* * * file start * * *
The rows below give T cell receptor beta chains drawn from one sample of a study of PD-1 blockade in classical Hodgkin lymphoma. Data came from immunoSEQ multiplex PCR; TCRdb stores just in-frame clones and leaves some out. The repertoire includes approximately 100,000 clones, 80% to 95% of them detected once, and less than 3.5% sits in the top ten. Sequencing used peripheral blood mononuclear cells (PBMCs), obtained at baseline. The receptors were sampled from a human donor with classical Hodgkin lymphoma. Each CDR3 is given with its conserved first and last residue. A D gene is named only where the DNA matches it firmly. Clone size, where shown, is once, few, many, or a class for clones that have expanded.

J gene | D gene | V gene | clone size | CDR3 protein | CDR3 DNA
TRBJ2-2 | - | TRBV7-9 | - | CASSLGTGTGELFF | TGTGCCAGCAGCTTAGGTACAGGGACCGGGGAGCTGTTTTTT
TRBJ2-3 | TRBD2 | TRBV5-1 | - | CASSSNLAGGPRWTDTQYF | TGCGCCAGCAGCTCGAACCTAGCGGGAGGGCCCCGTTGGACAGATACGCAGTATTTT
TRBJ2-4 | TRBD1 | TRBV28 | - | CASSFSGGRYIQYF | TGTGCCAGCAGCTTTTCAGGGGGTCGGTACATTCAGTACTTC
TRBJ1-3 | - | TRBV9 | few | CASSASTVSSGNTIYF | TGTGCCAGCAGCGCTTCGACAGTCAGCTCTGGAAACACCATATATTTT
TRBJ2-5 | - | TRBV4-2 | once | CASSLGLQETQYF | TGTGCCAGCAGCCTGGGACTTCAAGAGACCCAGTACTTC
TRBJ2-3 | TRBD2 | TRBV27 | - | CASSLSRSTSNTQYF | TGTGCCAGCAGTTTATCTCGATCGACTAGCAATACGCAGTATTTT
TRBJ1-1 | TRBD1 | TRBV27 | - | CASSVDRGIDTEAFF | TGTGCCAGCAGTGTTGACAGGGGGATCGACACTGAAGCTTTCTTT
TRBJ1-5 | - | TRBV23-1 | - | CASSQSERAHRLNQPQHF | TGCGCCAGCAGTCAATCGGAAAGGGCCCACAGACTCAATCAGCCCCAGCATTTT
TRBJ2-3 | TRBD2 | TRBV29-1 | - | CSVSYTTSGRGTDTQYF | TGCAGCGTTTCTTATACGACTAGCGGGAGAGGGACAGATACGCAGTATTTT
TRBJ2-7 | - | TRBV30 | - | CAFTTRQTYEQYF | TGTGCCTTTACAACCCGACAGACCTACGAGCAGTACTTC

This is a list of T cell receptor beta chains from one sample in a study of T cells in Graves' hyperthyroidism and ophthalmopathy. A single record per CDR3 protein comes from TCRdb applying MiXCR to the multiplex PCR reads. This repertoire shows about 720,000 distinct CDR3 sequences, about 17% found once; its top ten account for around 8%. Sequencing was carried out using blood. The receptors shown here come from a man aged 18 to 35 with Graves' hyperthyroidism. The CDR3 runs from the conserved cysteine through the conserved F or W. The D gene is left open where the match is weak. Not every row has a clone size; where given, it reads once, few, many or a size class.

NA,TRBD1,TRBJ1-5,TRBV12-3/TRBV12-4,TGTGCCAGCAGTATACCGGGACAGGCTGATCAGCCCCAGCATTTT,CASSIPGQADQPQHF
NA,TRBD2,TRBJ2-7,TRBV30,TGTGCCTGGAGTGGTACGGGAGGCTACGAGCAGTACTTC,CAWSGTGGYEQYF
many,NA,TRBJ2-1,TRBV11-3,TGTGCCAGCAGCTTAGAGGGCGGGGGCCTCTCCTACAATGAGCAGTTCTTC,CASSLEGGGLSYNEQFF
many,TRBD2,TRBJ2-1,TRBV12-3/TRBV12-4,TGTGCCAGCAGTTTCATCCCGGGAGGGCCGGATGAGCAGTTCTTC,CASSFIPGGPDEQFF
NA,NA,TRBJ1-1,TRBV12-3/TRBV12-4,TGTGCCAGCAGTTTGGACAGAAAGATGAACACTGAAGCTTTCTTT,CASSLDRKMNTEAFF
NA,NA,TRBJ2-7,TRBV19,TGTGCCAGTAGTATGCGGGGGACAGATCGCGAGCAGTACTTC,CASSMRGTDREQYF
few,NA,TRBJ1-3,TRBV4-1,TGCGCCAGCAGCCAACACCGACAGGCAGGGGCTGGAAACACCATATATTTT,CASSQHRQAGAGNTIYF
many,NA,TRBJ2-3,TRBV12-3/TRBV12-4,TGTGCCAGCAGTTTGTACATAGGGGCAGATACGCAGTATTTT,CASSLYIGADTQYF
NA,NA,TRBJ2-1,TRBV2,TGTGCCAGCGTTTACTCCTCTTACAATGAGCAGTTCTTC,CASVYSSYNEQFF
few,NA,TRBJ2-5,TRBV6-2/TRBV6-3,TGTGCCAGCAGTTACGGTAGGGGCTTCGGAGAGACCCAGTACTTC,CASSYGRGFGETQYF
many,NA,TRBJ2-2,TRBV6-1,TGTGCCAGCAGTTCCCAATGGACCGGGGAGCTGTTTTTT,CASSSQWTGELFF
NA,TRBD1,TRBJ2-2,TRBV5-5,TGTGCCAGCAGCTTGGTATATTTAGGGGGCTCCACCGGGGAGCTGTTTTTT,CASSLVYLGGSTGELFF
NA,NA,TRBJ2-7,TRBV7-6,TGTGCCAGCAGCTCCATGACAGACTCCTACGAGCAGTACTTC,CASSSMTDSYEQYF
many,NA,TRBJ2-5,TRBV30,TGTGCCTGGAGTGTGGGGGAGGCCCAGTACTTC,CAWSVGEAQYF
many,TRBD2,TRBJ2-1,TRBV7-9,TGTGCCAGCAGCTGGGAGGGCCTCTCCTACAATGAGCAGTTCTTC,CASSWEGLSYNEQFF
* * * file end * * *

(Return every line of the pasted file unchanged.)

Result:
The rows below give T cell receptor beta chains drawn from one sample of a study of PD-1 blockade in classical Hodgkin lymphoma. Data came from immunoSEQ multiplex PCR; TCRdb stores just in-frame clones and leaves some out. The repertoire includes approximately 100,000 clones, 80% to 95% of them detected once, and less than 3.5% sits in the top ten. Sequencing used peripheral blood mononuclear cells (PBMCs), obtained at baseline. The receptors were sampled from a human donor with classical Hodgkin lymphoma. Each CDR3 is given with its conserved first and last residue. A D gene is named only where the DNA matches it firmly. Clone size, where shown, is once, few, many, or a class for clones that have expanded.

J gene | D gene | V gene | clone size | CDR3 protein | CDR3 DNA
TRBJ2-2 | - | TRBV7-9 | - | CASSLGTGTGELFF | TGTGCCAGCAGCTTAGGTACAGGGACCGGGGAGCTGTTTTTT
TRBJ2-3 | TRBD2 | TRBV5-1 | - | CASSSNLAGGPRWTDTQYF | TGCGCCAGCAGCTCGAACCTAGCGGGAGGGCCCCGTTGGACAGATACGCAGTATTTT
TRBJ2-4 | TRBD1 | TRBV28 | - | CASSFSGGRYIQYF | TGTGCCAGCAGCTTTTCAGGGGGTCGGTACATTCAGTACTTC
TRBJ1-3 | - | TRBV9 | few | CASSASTVSSGNTIYF | TGTGCCAGCAGCGCTTCGACAGTCAGCTCTGGAAACACCATATATTTT
TRBJ2-5 | - | TRBV4-2 | once | CASSLGLQETQYF | TGTGCCAGCAGCCTGGGACTTCAAGAGACCCAGTACTTC
TRBJ2-3 | TRBD2 | TRBV27 | - | CASSLSRSTSNTQYF | TGTGCCAGCAGTTTATCTCGATCGACTAGCAATACGCAGTATTTT
TRBJ1-1 | TRBD1 | TRBV27 | - | CASSVDRGIDTEAFF | TGTGCCAGCAGTGTTGACAGGGGGATCGACACTGAAGCTTTCTTT
TRBJ1-5 | - | TRBV23-1 | - | CASSQSERAHRLNQPQHF | TGCGCCAGCAGTCAATCGGAAAGGGCCCACAGACTCAATCAGCCCCAGCATTTT
TRBJ2-3 | TRBD2 | TRBV29-1 | - | CSVSYTTSGRGTDTQYF | TGCAGCGTTTCTTATACGACTAGCGGGAGAGGGACAGATACGCAGTATTTT
TRBJ2-7 | - | TRBV30 | - | CAFTTRQTYEQYF | TGTGCCTTTACAACCCGACAGACCTACGAGCAGTACTTC

This is a list of T cell receptor beta chains from one sample in a study of T cells in Graves' hyperthyroidism and ophthalmopathy. A single record per CDR3 protein comes from TCRdb applying MiXCR to the multiplex PCR reads. This repertoire shows about 720,000 distinct CDR3 sequences, about 17% found once; its top ten account for around 8%. Sequencing was carried out using blood. The receptors shown here come from a man aged 18 to 35 with Graves' hyperthyroidism. The CDR3 runs from the conserved cysteine through the conserved F or W. The D gene is left open where the match is weak. Not every row has a clone size; where given, it reads once, few, many or a size class.

NA,TRBD1,TRBJ1-5,TRBV12-3/TRBV12-4,TGTGCCAGCAGTATACCGGGACAGGCTGATCAGCCCCAGCATTTT,CASSIPGQADQPQHF
NA,TRBD2,TRBJ2-7,TRBV30,TGTGCCTGGAGTGGTACGGGAGGCTACGAGCAGTACTTC,CAWSGTGGYEQYF
many,NA,TRBJ2-1,TRBV11-3,TGTGCCAGCAGCTTAGAGGGCGGGGGCCTCTCCTACAATGAGCAGTTCTTC,CASSLEGGGLSYNEQFF
many,TRBD2,TRBJ2-1,TRBV12-3/TRBV12-4,TGTGCCAGCAGTTTCATCCCGGGAGGGCCGGATGAGCAGTTCTTC,CASSFIPGGPDEQFF
NA,NA,TRBJ1-1,TRBV12-3/TRBV12-4,TGTGCCAGCAGTTTGGACAGAAAGATGAACACTGAAGCTTTCTTT,CASSLDRKMNTEAFF
NA,NA,TRBJ2-7,TRBV19,TGTGCCAGTAGTATGCGGGGGACAGATCGCGAGCAGTACTTC,CASSMRGTDREQYF
few,NA,TRBJ1-3,TRBV4-1,TGCGCCAGCAGCCAACACCGACAGGCAGGGGCTGGAAACACCATATATTTT,CASSQHRQAGAGNTIYF
many,NA,TRBJ2-3,TRBV12-3/TRBV12-4,TGTGCCAGCAGTTTGTACATAGGGGCAGATACGCAGTATTTT,CASSLYIGADTQYF
NA,NA,TRBJ2-1,TRBV2,TGTGCCAGCGTTTACTCCTCTTACAATGAGCAGTTCTTC,CASVYSSYNEQFF
few,NA,TRBJ2-5,TRBV6-2/TRBV6-3,TGTGCCAGCAGTTACGGTAGGGGCTTCGGAGAGACCCAGTACTTC,CASSYGRGFGETQYF
many,NA,TRBJ2-2,TRBV6-1,TGTGCCAGCAGTTCCCAATGGACCGGGGAGCTGTTTTTT,CASSSQWTGELFF
NA,TRBD1,TRBJ2-2,TRBV5-5,TGTGCCAGCAGCTTGGTATATTTAGGGGGCTCCACCGGGGAGCTGTTTTTT,CASSLVYLGGSTGELFF
NA,NA,TRBJ2-7,TRBV7-6,TGTGCCAGCAGCTCCATGACAGACTCCTACGAGCAGTACTTC,CASSSMTDSYEQYF
many,NA,TRBJ2-5,TRBV30,TGTGCCTGGAGTGTGGGGGAGGCCCAGTACTTC,CAWSVGEAQYF
many,TRBD2,TRBJ2-1,TRBV7-9,TGTGCCAGCAGCTGGGAGGGCCTCTCCTACAATGAGCAGTTCTTC,CASSWEGLSYNEQFF